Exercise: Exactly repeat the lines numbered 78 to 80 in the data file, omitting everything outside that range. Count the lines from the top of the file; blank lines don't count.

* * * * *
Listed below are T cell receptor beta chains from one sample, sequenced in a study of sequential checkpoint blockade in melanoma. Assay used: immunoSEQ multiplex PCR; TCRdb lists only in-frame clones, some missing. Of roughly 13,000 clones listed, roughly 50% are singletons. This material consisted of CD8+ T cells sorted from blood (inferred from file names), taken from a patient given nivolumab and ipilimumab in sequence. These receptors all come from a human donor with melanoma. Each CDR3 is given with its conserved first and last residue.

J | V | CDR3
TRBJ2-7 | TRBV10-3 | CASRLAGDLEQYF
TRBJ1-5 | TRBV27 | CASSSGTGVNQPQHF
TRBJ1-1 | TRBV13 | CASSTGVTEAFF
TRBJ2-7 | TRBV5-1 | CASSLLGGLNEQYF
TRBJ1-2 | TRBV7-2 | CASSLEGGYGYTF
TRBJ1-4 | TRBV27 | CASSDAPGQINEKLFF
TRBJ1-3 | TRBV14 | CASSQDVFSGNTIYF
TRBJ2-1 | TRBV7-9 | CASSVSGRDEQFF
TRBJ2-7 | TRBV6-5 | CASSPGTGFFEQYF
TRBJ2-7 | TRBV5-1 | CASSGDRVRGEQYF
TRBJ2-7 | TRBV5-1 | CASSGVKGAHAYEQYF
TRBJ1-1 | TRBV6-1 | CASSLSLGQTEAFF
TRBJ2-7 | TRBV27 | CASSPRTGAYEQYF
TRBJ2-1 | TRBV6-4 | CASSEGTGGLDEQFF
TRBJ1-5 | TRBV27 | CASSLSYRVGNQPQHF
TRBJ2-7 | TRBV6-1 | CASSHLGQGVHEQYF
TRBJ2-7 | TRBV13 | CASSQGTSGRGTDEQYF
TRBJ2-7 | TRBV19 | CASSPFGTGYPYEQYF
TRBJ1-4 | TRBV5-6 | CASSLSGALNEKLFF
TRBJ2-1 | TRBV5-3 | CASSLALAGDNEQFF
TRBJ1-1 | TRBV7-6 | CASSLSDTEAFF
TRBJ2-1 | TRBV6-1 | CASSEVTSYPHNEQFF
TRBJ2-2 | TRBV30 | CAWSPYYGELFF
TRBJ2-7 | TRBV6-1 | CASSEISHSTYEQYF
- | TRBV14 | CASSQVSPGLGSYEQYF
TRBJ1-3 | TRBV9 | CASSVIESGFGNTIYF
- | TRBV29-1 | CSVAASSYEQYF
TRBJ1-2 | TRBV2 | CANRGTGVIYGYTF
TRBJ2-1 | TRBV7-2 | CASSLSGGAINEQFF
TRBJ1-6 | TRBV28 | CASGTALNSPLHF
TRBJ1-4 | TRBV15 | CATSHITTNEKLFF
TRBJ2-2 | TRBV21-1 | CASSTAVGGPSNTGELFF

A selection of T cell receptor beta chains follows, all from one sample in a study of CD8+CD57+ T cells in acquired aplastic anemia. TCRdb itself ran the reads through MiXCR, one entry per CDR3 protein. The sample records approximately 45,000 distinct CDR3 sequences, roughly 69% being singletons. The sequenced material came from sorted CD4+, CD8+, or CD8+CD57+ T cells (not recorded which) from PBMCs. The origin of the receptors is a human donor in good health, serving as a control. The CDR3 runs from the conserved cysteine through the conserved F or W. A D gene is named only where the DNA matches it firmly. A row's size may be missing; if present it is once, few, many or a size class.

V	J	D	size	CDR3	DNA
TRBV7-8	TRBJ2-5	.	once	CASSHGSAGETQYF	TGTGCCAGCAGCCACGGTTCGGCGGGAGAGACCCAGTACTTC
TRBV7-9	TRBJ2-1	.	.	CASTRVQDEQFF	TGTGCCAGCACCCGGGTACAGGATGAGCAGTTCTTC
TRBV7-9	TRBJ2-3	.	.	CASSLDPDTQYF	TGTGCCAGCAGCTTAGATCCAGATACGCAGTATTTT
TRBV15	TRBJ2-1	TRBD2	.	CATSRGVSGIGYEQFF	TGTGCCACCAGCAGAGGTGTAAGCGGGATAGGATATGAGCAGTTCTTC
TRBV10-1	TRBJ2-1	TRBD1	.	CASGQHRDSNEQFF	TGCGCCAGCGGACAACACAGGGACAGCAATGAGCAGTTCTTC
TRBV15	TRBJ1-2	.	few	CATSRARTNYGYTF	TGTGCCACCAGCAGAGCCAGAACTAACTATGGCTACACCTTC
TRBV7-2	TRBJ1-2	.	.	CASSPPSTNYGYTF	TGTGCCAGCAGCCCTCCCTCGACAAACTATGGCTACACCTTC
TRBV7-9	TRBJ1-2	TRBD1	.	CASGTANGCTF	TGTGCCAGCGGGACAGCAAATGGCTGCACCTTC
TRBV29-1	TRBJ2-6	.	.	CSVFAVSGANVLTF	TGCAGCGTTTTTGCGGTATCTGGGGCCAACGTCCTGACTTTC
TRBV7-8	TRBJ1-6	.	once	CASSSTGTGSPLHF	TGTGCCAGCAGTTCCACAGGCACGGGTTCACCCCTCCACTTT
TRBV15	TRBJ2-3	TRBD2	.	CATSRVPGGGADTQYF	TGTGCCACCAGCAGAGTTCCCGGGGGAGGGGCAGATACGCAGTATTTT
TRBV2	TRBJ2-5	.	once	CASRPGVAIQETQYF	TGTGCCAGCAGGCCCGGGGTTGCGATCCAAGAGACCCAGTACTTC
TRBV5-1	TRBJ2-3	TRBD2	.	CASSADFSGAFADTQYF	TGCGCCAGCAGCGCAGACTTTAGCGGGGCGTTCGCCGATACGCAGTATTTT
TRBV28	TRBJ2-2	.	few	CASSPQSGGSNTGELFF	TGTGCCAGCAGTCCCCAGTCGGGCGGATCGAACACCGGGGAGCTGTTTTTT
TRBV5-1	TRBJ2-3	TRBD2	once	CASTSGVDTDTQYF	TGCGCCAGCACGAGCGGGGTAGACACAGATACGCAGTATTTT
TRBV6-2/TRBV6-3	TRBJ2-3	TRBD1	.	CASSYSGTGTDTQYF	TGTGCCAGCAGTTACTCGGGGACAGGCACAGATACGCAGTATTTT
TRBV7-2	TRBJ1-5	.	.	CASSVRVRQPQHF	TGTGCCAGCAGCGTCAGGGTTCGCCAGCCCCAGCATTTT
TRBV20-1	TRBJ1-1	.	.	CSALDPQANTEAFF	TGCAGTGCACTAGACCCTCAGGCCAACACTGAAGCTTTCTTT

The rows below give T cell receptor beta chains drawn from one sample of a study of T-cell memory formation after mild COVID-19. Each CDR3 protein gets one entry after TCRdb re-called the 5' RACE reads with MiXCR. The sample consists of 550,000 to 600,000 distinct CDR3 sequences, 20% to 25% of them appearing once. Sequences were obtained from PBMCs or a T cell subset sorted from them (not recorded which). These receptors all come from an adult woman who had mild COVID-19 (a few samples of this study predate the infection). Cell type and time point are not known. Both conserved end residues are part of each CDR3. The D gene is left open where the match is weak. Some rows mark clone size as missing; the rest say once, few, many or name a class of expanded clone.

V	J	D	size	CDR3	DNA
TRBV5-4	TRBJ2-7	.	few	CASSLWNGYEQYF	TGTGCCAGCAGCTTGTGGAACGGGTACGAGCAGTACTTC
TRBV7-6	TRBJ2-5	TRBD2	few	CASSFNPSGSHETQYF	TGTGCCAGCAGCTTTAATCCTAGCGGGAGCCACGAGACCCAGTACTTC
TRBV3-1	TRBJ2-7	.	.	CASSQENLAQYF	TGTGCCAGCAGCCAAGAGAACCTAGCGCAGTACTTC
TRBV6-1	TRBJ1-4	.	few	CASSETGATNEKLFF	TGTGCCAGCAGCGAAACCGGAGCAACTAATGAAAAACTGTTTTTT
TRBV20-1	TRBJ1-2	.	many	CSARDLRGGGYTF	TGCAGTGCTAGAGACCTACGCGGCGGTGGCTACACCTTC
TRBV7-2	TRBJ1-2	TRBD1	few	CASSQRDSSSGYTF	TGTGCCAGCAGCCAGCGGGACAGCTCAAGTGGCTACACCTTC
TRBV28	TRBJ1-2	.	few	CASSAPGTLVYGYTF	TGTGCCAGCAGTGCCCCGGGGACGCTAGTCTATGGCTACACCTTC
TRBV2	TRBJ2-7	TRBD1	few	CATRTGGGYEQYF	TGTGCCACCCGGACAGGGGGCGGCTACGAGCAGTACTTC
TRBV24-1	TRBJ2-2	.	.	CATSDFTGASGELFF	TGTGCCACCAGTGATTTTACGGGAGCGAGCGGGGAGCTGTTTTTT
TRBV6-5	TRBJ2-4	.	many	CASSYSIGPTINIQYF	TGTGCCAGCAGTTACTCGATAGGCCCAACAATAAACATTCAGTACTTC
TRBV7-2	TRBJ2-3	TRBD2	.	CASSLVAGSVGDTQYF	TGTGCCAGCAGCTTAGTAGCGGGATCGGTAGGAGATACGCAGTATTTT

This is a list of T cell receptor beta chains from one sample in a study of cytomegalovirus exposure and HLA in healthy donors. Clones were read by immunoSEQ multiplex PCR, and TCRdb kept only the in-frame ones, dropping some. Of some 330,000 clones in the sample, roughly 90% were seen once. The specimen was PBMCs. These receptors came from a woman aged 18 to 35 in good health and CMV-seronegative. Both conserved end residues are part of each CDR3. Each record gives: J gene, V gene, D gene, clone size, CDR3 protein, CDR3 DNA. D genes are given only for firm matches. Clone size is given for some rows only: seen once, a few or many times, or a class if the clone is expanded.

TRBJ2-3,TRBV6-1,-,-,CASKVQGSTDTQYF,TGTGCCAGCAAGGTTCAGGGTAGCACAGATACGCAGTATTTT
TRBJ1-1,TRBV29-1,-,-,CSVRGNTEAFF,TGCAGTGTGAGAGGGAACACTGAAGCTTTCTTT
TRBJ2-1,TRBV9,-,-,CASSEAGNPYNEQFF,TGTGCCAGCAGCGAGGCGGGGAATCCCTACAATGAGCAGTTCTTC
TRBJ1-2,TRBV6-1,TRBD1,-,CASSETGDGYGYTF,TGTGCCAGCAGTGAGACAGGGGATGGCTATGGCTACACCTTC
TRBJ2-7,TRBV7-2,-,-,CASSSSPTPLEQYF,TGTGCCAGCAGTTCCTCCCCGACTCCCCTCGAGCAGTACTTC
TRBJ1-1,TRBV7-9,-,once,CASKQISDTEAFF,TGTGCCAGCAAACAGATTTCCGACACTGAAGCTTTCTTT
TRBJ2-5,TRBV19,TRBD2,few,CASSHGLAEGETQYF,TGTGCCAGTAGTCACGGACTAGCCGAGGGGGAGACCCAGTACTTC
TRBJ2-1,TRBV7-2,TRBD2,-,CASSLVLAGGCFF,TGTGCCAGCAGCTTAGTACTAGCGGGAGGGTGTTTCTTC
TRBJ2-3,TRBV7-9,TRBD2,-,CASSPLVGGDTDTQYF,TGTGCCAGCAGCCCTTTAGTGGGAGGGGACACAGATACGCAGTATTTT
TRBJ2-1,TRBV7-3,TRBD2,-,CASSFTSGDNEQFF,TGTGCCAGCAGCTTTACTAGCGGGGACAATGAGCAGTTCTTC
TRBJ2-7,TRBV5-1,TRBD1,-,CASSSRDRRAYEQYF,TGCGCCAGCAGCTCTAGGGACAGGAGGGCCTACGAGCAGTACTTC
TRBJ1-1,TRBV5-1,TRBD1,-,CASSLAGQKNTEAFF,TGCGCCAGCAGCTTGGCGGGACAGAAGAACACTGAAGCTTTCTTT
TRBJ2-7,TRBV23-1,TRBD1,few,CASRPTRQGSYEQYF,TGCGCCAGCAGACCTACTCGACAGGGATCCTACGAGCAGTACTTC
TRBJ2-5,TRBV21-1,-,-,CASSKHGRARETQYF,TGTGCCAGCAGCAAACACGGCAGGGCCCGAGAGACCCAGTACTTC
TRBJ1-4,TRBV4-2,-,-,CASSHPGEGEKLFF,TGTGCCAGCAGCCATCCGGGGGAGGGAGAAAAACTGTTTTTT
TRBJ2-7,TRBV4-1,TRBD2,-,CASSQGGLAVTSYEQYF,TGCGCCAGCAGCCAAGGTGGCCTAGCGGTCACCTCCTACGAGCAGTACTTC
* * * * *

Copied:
TRBJ2-1,TRBV7-3,TRBD2,-,CASSFTSGDNEQFF,TGTGCCAGCAGCTTTACTAGCGGGGACAATGAGCAGTTCTTC
TRBJ2-7,TRBV5-1,TRBD1,-,CASSSRDRRAYEQYF,TGCGCCAGCAGCTCTAGGGACAGGAGGGCCTACGAGCAGTACTTC
TRBJ1-1,TRBV5-1,TRBD1,-,CASSLAGQKNTEAFF,TGCGCCAGCAGCTTGGCGGGACAGAAGAACACTGAAGCTTTCTTT